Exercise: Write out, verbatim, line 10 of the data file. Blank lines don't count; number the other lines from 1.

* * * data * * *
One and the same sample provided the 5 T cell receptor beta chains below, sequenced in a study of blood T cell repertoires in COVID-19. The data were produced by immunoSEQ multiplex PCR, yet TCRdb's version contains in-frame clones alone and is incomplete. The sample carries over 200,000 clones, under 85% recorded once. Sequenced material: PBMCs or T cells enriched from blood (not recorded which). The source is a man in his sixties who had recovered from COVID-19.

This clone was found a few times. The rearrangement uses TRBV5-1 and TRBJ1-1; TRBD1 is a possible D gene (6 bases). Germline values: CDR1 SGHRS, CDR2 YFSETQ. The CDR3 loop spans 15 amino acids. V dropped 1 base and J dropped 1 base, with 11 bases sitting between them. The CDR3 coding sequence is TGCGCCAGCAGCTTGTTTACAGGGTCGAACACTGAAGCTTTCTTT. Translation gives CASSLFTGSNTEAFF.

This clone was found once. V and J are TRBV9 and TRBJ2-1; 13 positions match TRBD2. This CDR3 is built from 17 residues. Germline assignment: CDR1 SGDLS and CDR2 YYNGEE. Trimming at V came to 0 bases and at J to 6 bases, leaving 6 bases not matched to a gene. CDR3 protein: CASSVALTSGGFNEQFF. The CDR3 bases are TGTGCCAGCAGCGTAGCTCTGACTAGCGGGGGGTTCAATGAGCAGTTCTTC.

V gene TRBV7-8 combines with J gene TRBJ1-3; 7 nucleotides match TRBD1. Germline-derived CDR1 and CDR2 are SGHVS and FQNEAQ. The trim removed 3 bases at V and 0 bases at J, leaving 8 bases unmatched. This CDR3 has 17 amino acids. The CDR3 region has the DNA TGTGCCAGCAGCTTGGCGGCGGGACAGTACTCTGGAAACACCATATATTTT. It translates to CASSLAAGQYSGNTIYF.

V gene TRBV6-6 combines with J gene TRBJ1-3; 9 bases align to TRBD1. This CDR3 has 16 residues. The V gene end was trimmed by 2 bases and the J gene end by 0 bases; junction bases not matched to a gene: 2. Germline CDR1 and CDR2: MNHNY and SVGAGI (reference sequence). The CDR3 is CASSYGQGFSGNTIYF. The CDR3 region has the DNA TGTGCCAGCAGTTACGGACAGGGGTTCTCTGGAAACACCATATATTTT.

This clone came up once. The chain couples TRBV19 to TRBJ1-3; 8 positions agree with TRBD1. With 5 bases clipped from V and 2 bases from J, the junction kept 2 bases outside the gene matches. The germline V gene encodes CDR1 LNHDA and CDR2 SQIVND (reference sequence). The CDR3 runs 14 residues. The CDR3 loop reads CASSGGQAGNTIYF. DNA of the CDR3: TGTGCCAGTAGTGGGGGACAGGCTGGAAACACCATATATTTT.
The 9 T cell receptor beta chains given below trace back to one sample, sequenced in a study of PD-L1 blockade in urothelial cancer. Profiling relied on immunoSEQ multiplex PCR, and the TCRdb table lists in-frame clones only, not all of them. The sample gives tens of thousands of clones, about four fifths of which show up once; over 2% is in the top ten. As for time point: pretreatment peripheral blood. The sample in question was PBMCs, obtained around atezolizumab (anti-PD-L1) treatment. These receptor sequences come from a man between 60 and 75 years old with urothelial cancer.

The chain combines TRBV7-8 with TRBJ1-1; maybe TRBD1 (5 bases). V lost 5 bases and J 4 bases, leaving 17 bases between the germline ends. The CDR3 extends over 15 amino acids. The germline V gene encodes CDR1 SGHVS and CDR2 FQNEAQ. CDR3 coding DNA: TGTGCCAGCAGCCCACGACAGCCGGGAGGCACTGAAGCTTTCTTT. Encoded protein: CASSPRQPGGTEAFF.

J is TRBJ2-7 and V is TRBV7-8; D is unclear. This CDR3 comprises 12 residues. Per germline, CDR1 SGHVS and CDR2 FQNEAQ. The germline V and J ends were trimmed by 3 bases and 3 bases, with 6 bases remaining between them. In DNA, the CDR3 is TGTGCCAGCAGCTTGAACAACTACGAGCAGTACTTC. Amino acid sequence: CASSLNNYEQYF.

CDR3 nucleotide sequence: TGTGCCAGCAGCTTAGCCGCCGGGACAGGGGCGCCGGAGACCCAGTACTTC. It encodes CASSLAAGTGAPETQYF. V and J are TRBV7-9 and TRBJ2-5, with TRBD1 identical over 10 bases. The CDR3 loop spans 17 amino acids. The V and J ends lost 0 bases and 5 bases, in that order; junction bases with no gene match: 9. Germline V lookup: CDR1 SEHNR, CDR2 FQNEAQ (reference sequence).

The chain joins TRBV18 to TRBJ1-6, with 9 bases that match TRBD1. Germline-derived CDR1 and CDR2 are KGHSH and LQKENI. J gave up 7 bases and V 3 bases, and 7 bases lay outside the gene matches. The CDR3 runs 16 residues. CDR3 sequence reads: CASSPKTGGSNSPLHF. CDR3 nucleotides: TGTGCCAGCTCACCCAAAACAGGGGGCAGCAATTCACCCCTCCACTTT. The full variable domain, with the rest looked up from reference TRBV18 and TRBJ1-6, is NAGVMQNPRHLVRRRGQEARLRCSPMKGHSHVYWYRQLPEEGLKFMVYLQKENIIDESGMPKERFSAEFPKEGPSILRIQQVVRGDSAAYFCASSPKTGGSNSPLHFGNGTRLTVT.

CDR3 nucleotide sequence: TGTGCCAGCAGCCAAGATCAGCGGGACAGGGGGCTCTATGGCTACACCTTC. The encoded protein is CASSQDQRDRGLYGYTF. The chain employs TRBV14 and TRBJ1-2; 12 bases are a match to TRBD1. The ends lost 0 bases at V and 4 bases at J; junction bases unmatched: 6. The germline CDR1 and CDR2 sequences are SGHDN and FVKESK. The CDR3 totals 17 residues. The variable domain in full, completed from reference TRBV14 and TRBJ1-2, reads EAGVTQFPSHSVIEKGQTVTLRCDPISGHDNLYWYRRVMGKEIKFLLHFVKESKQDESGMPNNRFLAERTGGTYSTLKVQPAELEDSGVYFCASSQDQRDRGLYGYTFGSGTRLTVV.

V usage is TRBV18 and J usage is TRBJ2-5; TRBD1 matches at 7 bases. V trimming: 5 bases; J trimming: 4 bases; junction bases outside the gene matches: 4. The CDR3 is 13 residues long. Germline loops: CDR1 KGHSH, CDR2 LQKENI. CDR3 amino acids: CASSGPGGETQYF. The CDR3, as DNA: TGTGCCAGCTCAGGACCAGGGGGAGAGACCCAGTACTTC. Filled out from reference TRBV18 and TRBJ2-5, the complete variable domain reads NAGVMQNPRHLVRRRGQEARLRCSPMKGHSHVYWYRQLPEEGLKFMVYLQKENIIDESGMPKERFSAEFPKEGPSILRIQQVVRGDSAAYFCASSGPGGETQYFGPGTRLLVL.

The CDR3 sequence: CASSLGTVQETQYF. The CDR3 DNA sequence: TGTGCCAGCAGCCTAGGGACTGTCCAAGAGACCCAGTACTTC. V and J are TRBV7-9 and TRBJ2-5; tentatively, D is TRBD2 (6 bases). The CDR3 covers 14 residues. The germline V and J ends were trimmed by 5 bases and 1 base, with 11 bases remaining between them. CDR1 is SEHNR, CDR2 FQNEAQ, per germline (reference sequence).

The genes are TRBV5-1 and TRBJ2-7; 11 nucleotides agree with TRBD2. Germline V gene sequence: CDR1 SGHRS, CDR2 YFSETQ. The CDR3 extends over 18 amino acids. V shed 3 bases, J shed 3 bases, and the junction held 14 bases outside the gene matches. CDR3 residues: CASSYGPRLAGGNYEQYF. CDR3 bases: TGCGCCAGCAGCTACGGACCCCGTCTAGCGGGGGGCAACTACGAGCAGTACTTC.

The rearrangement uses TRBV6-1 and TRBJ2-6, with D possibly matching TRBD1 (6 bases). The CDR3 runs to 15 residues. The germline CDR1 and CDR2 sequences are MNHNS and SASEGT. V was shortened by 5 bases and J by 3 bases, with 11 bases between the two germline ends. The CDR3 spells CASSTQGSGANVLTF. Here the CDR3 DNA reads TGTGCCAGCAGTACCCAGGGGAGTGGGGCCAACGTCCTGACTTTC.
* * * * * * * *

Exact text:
CDR3 nucleotide sequence: TGTGCCAGCAGCTTAGCCGCCGGGACAGGGGCGCCGGAGACCCAGTACTTC. It encodes CASSLAAGTGAPETQYF. V and J are TRBV7-9 and TRBJ2-5, with TRBD1 identical over 10 bases. The CDR3 loop spans 17 amino acids. The V and J ends lost 0 bases and 5 bases, in that order; junction bases with no gene match: 9. Germline V lookup: CDR1 SEHNR, CDR2 FQNEAQ (reference sequence).